PUCL Rajasthan condemns FIR against Ashis Nandy

This release was put out by the Rajasthan unit of the PEOPLE’S UNION FOR CIVIL LIBERTIES on 26 January

PUCL condemns the FIR lodged under sec. 506 IPC, criminal intimidation and 3-1(10) of prevention of atrocities against SC,ST 1989 against Prof. Ashis Nandy for his statements in a discussion at the Jaipur Literature Festival 2013 and the protest demanding his arrest.

From the reports we have received, he was not exhorting hate and not being casteist and was only making an academic point which means that nobody is free from corruption.

Proceeding criminally against him and arresting him is restricting academic freedom and academic debate. Now that he has apologised and regretted  what he has said the matter should be closed.

Prem Krishan Sharma, President
Kavita Srivastav, General Secretary

See also: Most of the corrupt come from SC/ST, OBCs: Ashis Nandy
Below: Video report from CNN-IBN and ABP TV video of Nandy’s press conference

23 thoughts on “PUCL Rajasthan condemns FIR against Ashis Nandy”

  1. Any video coverage that gives the FULL CONTEXT of what actually transpired? As usual, the TV coverage seems to have torn a quote out of the larger context of what was said and aired it over and over again.


    1. Ashish nandy should be stripped off from his post and he should not chair any appointment board where Dalits?ST and OBcs are appointed .PUCL are belongs to same hindu clans one is Sharma and other is srivastava means kayastha means born with Brahmas bones and Mr Sharma born from Brahma mouth means this there duty to protect Ashish Nandy who also born with brahma mouth.


  2. this is most un-fortunate that prof ashish nanady has been completely mis-understood and his nuanced critique of politics of public domain has been projected and reported in absolutely distorted manner. ashish nandy has been most rigorous critique of dogmatic brahamnic politics prevalent in indian polity . he has also been one of the few intellectuals in the country who have celebrated emergence of voice of dalits in Indian politics. and he has also articulated that as how emergence of dalit politics has subverted the elitist brahamanical politics in india. but this instance also substantiates that coercive forces also manipulate the media and media trivialize the deeper nuance. but this is also true that in public domain the so called corruption of dalits is being projected but corruption of higher caste candidate is not being given that prominence . thus politics of public domain that prioritize swarns need to be thoroughly critiqued . this also establishes the need of critiquing the upper caste bias of media in its reporting and its editorial policy .but this coercive demand of putting prof nandy behind the bar is also un-fortunate for the dalit politics as their dictatorial statements will cover up the larger structural politics and eventually will halt at the charisma of the leaders rather than delivering justice for crores of dalits who still live in extremely in-human and abysmal conditions.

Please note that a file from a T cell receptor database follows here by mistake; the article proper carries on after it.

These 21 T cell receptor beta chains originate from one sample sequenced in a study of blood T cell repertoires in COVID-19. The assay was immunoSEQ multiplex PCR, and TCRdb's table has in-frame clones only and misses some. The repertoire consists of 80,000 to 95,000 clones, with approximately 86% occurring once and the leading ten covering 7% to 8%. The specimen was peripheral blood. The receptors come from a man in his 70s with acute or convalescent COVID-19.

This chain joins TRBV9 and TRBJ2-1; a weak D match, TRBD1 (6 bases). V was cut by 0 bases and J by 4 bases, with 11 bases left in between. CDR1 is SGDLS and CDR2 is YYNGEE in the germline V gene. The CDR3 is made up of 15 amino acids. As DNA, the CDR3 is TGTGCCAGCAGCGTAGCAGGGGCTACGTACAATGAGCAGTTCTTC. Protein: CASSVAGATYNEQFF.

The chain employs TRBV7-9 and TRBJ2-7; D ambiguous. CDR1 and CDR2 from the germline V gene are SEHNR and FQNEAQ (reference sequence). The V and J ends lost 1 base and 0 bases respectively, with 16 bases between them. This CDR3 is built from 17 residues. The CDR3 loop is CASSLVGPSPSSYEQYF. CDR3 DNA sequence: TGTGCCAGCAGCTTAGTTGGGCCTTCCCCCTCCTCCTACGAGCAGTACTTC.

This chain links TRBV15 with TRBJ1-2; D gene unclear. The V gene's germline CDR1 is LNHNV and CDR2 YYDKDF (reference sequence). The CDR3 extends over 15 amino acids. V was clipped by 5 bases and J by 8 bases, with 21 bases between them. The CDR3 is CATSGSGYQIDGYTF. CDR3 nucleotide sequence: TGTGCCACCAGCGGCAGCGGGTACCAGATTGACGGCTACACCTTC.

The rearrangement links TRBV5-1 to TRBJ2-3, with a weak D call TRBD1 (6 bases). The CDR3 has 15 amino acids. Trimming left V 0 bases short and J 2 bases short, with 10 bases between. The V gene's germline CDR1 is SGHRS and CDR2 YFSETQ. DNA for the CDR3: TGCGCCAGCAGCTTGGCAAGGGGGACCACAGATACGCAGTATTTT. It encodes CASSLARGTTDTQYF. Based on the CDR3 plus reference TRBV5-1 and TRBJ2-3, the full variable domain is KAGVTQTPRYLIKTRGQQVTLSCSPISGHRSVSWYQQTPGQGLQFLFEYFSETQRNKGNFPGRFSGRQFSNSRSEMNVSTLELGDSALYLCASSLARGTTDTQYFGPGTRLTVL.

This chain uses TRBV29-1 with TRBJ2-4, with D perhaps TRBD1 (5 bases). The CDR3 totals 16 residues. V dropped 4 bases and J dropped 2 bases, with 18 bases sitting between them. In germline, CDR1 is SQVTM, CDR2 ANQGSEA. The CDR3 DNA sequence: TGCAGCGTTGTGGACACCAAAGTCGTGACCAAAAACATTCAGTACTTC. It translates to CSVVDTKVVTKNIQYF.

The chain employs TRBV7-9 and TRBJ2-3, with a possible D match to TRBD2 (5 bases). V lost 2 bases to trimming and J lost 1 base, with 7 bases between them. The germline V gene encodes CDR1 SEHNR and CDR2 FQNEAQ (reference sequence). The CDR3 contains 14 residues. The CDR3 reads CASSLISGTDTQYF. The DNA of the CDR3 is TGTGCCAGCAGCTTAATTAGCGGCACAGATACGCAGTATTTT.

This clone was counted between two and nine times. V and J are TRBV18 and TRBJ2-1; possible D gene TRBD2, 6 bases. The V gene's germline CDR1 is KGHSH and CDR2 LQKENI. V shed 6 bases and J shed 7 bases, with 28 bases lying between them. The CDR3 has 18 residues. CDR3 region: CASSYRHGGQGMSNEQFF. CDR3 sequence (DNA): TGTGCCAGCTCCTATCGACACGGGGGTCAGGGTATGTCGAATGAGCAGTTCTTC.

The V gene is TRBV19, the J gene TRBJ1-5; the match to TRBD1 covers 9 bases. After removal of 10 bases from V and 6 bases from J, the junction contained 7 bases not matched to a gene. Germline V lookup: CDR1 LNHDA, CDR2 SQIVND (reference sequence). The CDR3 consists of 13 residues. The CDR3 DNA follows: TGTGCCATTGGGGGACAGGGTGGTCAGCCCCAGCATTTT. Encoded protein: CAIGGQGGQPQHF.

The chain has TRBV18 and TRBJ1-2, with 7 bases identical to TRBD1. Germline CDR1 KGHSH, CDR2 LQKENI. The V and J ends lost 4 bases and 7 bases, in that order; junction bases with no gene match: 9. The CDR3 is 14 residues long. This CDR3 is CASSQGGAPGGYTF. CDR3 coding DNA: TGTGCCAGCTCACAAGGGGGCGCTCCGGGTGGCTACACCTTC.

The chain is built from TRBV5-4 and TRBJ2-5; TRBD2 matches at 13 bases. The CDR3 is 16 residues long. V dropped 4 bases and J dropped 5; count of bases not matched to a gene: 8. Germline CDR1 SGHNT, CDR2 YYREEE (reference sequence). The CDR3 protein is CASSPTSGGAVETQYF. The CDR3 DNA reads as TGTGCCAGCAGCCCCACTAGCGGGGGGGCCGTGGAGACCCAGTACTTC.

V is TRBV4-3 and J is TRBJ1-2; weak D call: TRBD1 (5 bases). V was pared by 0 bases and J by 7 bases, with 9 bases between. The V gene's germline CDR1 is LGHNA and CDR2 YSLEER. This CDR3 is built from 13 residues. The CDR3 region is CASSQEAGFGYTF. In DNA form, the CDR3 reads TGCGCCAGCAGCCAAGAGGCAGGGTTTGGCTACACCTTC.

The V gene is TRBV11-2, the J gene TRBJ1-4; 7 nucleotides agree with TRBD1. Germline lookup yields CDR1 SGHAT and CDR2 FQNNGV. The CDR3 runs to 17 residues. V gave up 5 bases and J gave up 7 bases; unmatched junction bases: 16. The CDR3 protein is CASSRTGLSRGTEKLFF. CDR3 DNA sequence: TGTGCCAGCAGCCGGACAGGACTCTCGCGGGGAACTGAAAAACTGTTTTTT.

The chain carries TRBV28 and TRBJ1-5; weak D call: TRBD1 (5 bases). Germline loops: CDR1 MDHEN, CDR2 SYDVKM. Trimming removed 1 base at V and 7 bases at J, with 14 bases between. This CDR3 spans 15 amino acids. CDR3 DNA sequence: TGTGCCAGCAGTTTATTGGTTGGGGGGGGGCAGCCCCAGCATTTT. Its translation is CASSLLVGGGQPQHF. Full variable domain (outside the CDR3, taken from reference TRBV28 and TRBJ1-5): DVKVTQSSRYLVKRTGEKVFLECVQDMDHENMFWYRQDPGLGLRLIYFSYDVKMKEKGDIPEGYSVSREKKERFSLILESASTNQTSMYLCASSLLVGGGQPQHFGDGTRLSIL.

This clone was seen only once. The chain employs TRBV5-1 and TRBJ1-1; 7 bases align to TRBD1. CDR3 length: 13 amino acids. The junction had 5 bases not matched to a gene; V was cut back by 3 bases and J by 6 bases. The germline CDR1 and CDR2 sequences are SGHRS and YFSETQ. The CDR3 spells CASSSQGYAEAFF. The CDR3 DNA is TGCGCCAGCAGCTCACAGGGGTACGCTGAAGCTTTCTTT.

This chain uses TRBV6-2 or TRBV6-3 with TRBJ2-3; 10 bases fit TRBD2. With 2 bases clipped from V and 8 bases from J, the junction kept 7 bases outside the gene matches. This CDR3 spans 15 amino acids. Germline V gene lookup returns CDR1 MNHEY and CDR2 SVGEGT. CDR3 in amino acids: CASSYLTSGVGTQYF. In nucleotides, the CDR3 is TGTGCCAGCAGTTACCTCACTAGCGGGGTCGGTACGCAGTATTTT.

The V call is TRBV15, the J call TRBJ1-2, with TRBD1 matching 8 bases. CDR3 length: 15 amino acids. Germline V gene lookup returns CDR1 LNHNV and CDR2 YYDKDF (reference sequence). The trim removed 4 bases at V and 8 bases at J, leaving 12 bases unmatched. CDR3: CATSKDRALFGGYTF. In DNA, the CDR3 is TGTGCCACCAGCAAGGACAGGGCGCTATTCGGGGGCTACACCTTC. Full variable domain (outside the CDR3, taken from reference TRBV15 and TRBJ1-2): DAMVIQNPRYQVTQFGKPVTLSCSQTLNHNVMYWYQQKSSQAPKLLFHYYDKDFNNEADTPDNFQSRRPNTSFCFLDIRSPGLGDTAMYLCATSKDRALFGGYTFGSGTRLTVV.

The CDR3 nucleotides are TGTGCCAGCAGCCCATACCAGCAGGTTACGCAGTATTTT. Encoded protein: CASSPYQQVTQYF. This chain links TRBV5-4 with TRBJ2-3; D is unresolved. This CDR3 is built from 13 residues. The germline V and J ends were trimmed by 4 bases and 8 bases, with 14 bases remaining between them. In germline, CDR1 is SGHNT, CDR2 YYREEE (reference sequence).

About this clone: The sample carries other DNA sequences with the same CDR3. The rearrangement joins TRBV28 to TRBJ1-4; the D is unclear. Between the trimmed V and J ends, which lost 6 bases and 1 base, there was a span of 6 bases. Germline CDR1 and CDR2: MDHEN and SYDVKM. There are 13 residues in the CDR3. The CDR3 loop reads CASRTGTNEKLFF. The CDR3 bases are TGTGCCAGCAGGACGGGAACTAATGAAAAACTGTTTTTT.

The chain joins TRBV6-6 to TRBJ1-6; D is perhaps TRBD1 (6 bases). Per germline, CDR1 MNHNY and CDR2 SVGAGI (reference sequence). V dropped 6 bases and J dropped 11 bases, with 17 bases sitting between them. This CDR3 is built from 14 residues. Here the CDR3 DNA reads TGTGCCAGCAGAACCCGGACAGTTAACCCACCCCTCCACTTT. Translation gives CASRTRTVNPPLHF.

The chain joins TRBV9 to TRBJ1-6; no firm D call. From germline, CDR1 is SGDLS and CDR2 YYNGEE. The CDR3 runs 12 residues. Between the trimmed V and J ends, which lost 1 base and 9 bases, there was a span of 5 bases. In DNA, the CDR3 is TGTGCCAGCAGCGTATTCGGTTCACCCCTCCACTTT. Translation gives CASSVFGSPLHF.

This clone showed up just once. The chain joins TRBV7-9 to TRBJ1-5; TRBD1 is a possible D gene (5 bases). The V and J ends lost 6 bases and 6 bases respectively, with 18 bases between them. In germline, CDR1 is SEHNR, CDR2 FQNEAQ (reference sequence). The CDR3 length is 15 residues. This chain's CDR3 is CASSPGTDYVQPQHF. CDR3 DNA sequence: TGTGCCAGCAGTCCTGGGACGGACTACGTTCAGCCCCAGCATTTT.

deependra baghel bhopal


    1. perhaps a ruse to detract from all the rape talk, reports etc re delhi rape case of 16dec2012. but, remember, too, spivak was misunderstood when she came out with her ‘can the subaltern speak?”


  3. “It is a fact that most of the corrupt come from OBCs and Scheduled Castes and now increasingly the Scheduled Tribes,” he said participating in a session at the ongoing Jaipur Literature Festival.

    This statement is hardly surprising, given the extent to which caste prejudices have played out over the centuries. We were probably outraged because, Mr Nandy looked like a learned man. But, as urban dalits, SC/ST students in IITs and AIIMS would vouch, education hardly makes a dent on these prejudices. What is surprising however, is the statement above, by PUCL Rajasthan, which not only, very deftly seeks to obliterate the seriousness of the issue but also reduces Mr Nandy’s vitriol to an ‘academic point’. Ofcourse, it is an academic point, origins of all prejudices are. The Manu Samhita makes an academic point too- it is only the dalits who have cried foul over the years at such ‘academic points’. Damn them. Damn them for not recognising ‘academic points’ made by Kings, Generals, Caste Hindus, Village panchayats, urban policy makers, governments over the centuries. Damn them for not seeing the ‘academic point’ in Khairlanji.
    But ofcourse, did Ashish Nandy cause Khairlanji?
    Do prejudices cause murder and rape?

    Ofcourse, in other times, ‘academic points’ would have to be backed by solid academic data. Not any more.

    The PUCL though, has it’s own methods of understanding, scrutinizing and processing ‘academic points’ being made in India and abroad. And running from the big media seems to have made Kafila expert in knowing which side is worth running with, academically, that is


    1. “But, as urban dalits, SC/ST students in IITs and AIIMS would vouch, education hardly makes a dent on these prejudices. ”

      To plagiarize Christopher Hitchens, “Extraordinary claims require extraordinary evidence.” I went to one of these colleges, and I never saw these “prejudices” playing out.